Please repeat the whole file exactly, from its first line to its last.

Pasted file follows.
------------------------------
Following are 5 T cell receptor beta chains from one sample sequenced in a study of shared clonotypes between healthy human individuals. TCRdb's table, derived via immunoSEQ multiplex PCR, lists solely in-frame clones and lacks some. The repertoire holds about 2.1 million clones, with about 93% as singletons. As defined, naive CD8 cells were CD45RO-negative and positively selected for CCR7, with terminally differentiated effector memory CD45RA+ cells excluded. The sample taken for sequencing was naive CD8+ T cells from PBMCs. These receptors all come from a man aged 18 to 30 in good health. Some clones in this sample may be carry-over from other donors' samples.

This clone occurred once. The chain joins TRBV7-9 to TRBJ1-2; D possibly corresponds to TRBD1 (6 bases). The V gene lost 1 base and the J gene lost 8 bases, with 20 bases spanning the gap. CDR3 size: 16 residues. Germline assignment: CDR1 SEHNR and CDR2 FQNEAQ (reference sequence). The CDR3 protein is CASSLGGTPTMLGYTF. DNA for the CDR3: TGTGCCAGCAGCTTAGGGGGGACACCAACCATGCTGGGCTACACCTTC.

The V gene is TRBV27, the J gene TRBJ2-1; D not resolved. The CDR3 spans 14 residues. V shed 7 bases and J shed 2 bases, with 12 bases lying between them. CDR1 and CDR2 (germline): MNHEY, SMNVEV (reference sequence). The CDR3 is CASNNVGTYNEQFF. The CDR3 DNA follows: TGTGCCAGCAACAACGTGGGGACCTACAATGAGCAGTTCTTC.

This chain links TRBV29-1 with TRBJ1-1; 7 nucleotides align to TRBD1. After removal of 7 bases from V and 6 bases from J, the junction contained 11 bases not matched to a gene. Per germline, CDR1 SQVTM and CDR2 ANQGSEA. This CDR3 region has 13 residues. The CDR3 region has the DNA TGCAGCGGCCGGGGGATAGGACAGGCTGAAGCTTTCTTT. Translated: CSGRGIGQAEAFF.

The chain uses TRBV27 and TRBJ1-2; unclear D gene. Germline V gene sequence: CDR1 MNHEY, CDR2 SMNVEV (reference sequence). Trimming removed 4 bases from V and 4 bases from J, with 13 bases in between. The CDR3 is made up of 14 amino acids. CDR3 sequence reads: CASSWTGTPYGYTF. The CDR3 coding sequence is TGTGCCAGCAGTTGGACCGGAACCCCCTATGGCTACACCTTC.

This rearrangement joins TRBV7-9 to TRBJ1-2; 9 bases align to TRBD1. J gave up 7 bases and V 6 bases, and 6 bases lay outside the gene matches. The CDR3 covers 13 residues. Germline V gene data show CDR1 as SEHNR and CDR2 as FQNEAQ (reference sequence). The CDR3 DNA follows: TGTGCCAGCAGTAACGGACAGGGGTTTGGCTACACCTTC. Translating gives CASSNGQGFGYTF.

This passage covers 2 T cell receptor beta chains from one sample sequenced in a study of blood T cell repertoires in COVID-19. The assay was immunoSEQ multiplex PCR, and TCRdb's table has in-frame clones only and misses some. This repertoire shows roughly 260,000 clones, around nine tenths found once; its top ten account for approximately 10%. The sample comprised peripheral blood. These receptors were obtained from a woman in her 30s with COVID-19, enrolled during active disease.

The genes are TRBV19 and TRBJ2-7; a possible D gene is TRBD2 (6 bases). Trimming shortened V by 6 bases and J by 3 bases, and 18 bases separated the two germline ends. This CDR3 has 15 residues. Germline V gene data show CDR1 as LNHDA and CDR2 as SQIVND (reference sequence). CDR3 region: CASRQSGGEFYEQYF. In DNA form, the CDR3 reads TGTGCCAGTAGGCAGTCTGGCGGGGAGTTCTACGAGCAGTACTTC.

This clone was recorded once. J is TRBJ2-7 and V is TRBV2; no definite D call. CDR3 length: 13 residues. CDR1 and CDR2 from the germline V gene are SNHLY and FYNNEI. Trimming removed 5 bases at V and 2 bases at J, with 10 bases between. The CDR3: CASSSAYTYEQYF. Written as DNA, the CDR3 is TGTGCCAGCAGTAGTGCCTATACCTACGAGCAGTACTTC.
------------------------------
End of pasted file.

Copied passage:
Following are 5 T cell receptor beta chains from one sample sequenced in a study of shared clonotypes between healthy human individuals. TCRdb's table, derived via immunoSEQ multiplex PCR, lists solely in-frame clones and lacks some. The repertoire holds about 2.1 million clones, with about 93% as singletons. As defined, naive CD8 cells were CD45RO-negative and positively selected for CCR7, with terminally differentiated effector memory CD45RA+ cells excluded. The sample taken for sequencing was naive CD8+ T cells from PBMCs. These receptors all come from a man aged 18 to 30 in good health. Some clones in this sample may be carry-over from other donors' samples.

This clone occurred once. The chain joins TRBV7-9 to TRBJ1-2; D possibly corresponds to TRBD1 (6 bases). The V gene lost 1 base and the J gene lost 8 bases, with 20 bases spanning the gap. CDR3 size: 16 residues. Germline assignment: CDR1 SEHNR and CDR2 FQNEAQ (reference sequence). The CDR3 protein is CASSLGGTPTMLGYTF. DNA for the CDR3: TGTGCCAGCAGCTTAGGGGGGACACCAACCATGCTGGGCTACACCTTC.

The V gene is TRBV27, the J gene TRBJ2-1; D not resolved. The CDR3 spans 14 residues. V shed 7 bases and J shed 2 bases, with 12 bases lying between them. CDR1 and CDR2 (germline): MNHEY, SMNVEV (reference sequence). The CDR3 is CASNNVGTYNEQFF. The CDR3 DNA follows: TGTGCCAGCAACAACGTGGGGACCTACAATGAGCAGTTCTTC.

This chain links TRBV29-1 with TRBJ1-1; 7 nucleotides align to TRBD1. After removal of 7 bases from V and 6 bases from J, the junction contained 11 bases not matched to a gene. Per germline, CDR1 SQVTM and CDR2 ANQGSEA. This CDR3 region has 13 residues. The CDR3 region has the DNA TGCAGCGGCCGGGGGATAGGACAGGCTGAAGCTTTCTTT. Translated: CSGRGIGQAEAFF.

The chain uses TRBV27 and TRBJ1-2; unclear D gene. Germline V gene sequence: CDR1 MNHEY, CDR2 SMNVEV (reference sequence). Trimming removed 4 bases from V and 4 bases from J, with 13 bases in between. The CDR3 is made up of 14 amino acids. CDR3 sequence reads: CASSWTGTPYGYTF. The CDR3 coding sequence is TGTGCCAGCAGTTGGACCGGAACCCCCTATGGCTACACCTTC.

This rearrangement joins TRBV7-9 to TRBJ1-2; 9 bases align to TRBD1. J gave up 7 bases and V 6 bases, and 6 bases lay outside the gene matches. The CDR3 covers 13 residues. Germline V gene data show CDR1 as SEHNR and CDR2 as FQNEAQ (reference sequence). The CDR3 DNA follows: TGTGCCAGCAGTAACGGACAGGGGTTTGGCTACACCTTC. Translating gives CASSNGQGFGYTF.

This passage covers 2 T cell receptor beta chains from one sample sequenced in a study of blood T cell repertoires in COVID-19. The assay was immunoSEQ multiplex PCR, and TCRdb's table has in-frame clones only and misses some. This repertoire shows roughly 260,000 clones, around nine tenths found once; its top ten account for approximately 10%. The sample comprised peripheral blood. These receptors were obtained from a woman in her 30s with COVID-19, enrolled during active disease.

The genes are TRBV19 and TRBJ2-7; a possible D gene is TRBD2 (6 bases). Trimming shortened V by 6 bases and J by 3 bases, and 18 bases separated the two germline ends. This CDR3 has 15 residues. Germline V gene data show CDR1 as LNHDA and CDR2 as SQIVND (reference sequence). CDR3 region: CASRQSGGEFYEQYF. In DNA form, the CDR3 reads TGTGCCAGTAGGCAGTCTGGCGGGGAGTTCTACGAGCAGTACTTC.

This clone was recorded once. J is TRBJ2-7 and V is TRBV2; no definite D call. CDR3 length: 13 residues. CDR1 and CDR2 from the germline V gene are SNHLY and FYNNEI. Trimming removed 5 bases at V and 2 bases at J, with 10 bases between. The CDR3: CASSSAYTYEQYF. Written as DNA, the CDR3 is TGTGCCAGCAGTAGTGCCTATACCTACGAGCAGTACTTC.